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After Prop 47 Granted on My Case, Can I Own a Firearm?

In 2013, Franklin Bastidas was arrested and charged with possession of a cocaine base for sale (Health and Safety Code § 11351.5) and possession of heroin for sale (Health & Safety Code § 11351).  Both of these charges were felonies.
The Reader’s Digest Version:  If one is successful in having a felony reduced to a misdemeanor under Prop 47, one cannot then own a firearm.  Prop 47, at Penal Code § 1170.18(k), states that the crime “shall be considered a misdemeanor for all purposes, except that such resentencing shall not permit that person to own, possess, or have in his or her custody or control any firearm…”
Later in 2013, he reached a plea bargain wherein he pled no contest to possession of a controlled substance (Health and Safety Code § 11350(b)) as a lesser-included offense to count two (regarding sales of heroin).  The charge as to sales of cocaine was then dismissed.  This took place in Alameda County.

Bastidas was then placed on formal probation for five years.

In November, 2014, Proposition 47 was passed, making certain drug and theft-related offenses misdemeanors, unless the defendant was ineligible due to being a 290 registrant or due to having certain prior “super strike” convictions.  Bastidas’ felony conviction for violating Health and Safety Code § 11350(b) was eligible for resentencing and Mr. Bastidas was not disqualified due to a 290 registration obligation or a “super strike” conviction.

In September, 2015, the District Attorney filed a petition to revoke probation when Bastidas was arrested for possession of a controlled substance and paraphernalia.

In response, Bastidas requested that the judge reduce his felony conviction for § 11350(b) to a misdemeanor.

Court of Appeal First Appellate District San FranciscoCourt of Appeal First Appellate District San Francisco

The judge granted the petition, but cautioned Bastidas that he could not own, use or possess firearms under Penal Code § 1170.18(k).

Bastidas appealed this order regarding firearms to the First Appellate District in San Francisco, arguing that the firearm restriction was improper because he was not “serving a sentence” since he was on probation and not in custody.   

The First Appellate District disagreed, citing to People v. Garcia (2016) 245 Cal. App. 4th 555.  Garcia held that “an order granting probation and suspending imposition of a sentence is a form of sentencing,” quoting In re DeLong (2001) 93 Cal. App. 4th 562, 571.  Garcia also quoted People v. Mendoza (2003) 106 Cal. App. 4th 1030, 1034, where the court used the phrase “sentence of probation” in reference to Proposition 36.

Moreover, Proposition 47, at Penal Code § 1170.18(k), provides that “[a]ny felony conviction that is recalled and resentenced under subdivision (b) or designated a misdemeanor under subdivision (g) shall be considered a misdemeanor for all purposes, except that such resentencing shall not permit that person to own, possess, or have in his or her custody or control any firearm…”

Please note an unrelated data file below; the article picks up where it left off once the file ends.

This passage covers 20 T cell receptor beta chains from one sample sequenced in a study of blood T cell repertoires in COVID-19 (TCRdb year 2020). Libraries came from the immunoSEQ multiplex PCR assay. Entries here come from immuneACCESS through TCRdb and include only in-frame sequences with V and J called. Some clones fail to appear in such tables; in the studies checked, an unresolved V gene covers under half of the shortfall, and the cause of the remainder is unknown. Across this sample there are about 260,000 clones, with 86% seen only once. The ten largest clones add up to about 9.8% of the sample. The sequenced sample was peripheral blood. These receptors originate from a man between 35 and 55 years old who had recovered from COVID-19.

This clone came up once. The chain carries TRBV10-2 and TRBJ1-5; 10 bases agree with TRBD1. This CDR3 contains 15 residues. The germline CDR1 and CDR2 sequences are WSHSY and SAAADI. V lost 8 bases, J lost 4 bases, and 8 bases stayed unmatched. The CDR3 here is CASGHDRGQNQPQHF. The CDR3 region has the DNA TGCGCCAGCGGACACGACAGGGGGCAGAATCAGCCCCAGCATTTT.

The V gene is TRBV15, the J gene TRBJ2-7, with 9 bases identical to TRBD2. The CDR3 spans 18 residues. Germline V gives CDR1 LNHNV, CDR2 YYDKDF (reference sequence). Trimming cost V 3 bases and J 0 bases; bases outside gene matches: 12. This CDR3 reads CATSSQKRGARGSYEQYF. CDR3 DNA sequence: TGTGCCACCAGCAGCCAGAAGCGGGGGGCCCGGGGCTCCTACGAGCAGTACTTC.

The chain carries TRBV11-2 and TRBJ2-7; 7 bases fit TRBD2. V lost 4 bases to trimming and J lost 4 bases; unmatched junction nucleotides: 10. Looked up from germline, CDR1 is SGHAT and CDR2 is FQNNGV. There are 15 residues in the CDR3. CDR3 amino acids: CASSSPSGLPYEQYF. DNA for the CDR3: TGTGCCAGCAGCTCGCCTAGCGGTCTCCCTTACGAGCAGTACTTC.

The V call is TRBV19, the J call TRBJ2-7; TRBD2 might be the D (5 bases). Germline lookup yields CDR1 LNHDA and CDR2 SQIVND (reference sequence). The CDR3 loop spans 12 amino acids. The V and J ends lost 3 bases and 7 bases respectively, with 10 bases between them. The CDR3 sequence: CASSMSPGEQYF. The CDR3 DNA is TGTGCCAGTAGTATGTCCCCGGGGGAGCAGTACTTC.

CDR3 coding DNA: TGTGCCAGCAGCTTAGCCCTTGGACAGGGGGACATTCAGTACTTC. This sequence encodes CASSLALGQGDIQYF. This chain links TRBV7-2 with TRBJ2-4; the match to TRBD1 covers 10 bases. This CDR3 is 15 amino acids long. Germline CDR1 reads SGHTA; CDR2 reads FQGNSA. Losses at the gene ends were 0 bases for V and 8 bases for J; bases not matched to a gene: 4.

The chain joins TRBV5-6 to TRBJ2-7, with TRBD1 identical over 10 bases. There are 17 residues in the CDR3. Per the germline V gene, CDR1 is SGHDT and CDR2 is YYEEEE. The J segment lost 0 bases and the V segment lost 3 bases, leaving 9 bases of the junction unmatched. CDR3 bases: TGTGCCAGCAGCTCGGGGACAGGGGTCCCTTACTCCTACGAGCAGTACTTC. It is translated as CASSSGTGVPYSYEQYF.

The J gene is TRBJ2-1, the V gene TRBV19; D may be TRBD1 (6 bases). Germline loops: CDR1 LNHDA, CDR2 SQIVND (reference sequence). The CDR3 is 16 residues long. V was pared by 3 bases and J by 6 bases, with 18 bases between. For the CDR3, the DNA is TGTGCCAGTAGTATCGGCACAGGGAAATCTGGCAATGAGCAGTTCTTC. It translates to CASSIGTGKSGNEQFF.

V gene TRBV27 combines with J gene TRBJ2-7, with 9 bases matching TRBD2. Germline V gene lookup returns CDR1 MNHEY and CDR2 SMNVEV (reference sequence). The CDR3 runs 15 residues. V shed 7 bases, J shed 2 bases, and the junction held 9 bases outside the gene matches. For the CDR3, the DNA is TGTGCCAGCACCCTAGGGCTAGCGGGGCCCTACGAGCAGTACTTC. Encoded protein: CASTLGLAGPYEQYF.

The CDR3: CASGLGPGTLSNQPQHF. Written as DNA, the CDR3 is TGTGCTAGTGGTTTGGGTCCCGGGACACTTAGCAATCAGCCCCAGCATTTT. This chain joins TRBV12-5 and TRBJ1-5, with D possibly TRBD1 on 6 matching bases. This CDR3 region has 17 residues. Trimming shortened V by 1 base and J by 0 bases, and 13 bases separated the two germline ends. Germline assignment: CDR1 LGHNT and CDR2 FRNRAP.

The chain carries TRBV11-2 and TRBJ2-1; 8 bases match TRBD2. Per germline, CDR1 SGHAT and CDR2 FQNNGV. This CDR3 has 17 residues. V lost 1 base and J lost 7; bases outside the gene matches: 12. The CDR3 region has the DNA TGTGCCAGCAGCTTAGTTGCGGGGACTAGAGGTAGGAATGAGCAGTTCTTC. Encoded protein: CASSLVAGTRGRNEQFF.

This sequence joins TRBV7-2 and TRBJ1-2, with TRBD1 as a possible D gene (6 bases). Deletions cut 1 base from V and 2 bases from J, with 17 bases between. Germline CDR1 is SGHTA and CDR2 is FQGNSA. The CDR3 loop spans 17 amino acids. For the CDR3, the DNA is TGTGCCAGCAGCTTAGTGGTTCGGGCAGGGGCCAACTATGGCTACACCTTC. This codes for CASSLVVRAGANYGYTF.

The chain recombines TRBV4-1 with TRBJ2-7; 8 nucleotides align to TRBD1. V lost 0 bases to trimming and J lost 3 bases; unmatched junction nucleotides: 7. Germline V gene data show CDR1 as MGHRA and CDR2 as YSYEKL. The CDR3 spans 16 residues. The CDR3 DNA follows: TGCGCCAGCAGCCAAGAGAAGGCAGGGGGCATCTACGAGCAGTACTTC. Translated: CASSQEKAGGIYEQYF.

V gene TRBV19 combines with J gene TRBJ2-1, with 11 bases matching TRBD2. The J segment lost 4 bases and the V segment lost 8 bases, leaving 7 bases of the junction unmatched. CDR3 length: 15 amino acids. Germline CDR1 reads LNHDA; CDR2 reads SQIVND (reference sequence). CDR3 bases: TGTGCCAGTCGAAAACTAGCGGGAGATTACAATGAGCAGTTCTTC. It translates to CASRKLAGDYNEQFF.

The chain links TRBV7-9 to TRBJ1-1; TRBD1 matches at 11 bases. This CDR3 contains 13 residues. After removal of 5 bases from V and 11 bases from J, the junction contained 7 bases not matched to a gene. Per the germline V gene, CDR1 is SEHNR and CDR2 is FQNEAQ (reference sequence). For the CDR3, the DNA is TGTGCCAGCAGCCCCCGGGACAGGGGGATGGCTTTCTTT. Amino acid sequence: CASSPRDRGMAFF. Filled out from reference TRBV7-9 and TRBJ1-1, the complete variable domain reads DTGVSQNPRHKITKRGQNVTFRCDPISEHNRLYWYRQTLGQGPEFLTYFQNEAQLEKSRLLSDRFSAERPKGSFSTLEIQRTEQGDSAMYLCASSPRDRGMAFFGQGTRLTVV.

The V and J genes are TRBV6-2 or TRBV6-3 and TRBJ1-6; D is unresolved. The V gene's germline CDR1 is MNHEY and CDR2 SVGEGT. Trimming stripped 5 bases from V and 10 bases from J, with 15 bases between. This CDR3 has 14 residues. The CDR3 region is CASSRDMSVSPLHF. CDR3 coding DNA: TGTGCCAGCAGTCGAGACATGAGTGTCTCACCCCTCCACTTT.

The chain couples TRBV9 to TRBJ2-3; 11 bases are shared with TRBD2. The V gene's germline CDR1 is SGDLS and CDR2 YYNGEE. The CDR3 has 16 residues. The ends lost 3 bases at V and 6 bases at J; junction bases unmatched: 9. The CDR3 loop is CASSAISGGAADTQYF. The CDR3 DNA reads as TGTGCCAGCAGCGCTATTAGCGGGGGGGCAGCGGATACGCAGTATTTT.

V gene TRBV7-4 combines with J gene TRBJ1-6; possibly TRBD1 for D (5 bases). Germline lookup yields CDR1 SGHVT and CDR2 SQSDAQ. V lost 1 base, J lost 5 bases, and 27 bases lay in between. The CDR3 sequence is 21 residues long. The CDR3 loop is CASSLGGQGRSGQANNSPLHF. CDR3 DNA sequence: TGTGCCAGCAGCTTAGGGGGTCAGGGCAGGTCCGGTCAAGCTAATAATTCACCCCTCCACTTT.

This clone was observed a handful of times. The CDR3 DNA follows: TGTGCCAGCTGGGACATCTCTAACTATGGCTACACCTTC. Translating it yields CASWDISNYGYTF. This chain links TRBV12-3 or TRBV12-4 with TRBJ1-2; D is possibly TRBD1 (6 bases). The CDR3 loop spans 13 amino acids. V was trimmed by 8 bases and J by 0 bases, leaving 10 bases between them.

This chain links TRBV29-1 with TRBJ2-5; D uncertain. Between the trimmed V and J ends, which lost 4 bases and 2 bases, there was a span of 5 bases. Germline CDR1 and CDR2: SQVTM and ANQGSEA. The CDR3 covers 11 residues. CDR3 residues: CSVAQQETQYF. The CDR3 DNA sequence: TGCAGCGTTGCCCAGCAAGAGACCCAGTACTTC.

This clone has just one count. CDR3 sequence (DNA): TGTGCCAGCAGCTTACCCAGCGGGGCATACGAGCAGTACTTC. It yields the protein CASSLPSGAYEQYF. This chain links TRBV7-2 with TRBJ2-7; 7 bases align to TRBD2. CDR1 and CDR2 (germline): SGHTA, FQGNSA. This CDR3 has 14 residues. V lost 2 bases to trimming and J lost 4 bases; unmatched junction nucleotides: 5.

The First Appellate District explained subdivision (k) was a way of retaining the firearm prohibition for those sentenced before Prop 47 was enacted as a way to preserve the prosecution’s expectations about restricting firearms from those guilty of committing certain crimes.

Thus, the First Appellate District affirmed the trial court.  While Mr. Bastidas was successful in having his felony possession for sale negotiated to a felony possession only, and then re-designated a misdemeanor, he did not succeed in having his firearm rights restored, as Penal Code § 1170.18(k), in Prop 47, specifically bars this.

We certainly do not like this ruling, but appreciate Bastidas’ attempt to have § 1170.18(k) declared void.  Indeed, now if someone is charged with and convicted of the same thing as he was, Prop 47 would not be needed to reduce the offense.  Thus, the conviction would be a misdemeanor and not subject to the firearm restriction.  In other words, two people convicted of Health and Safety Code § 11350(b) will be treated differently if one is convicted in 2013 and 2017.  We think the timing of the conviction should have no affect on one’s constitutional right to bear arms under the Second Amendment.

The citation for the First Appellate District Court ruling discussed above is People v. Franklin Bastidas (1st App. Dist., 2016) 7 Cal.App.5th 591.

For more information about owning a firearm after a conviction, please click on the following articles:
  1. Federal Lifetime Ban on Owning a Firearm Applies After Misdemeanor Conviction for Domestic Violence under California Law
  2. Medical Marijuana Cardholder Now Cannot Buy a Gun?
  3. Restoring the Right to Own a Firearm After Being Convicted in California of a Crime That Triggers a Ten-Year Ban Is No Easy Task
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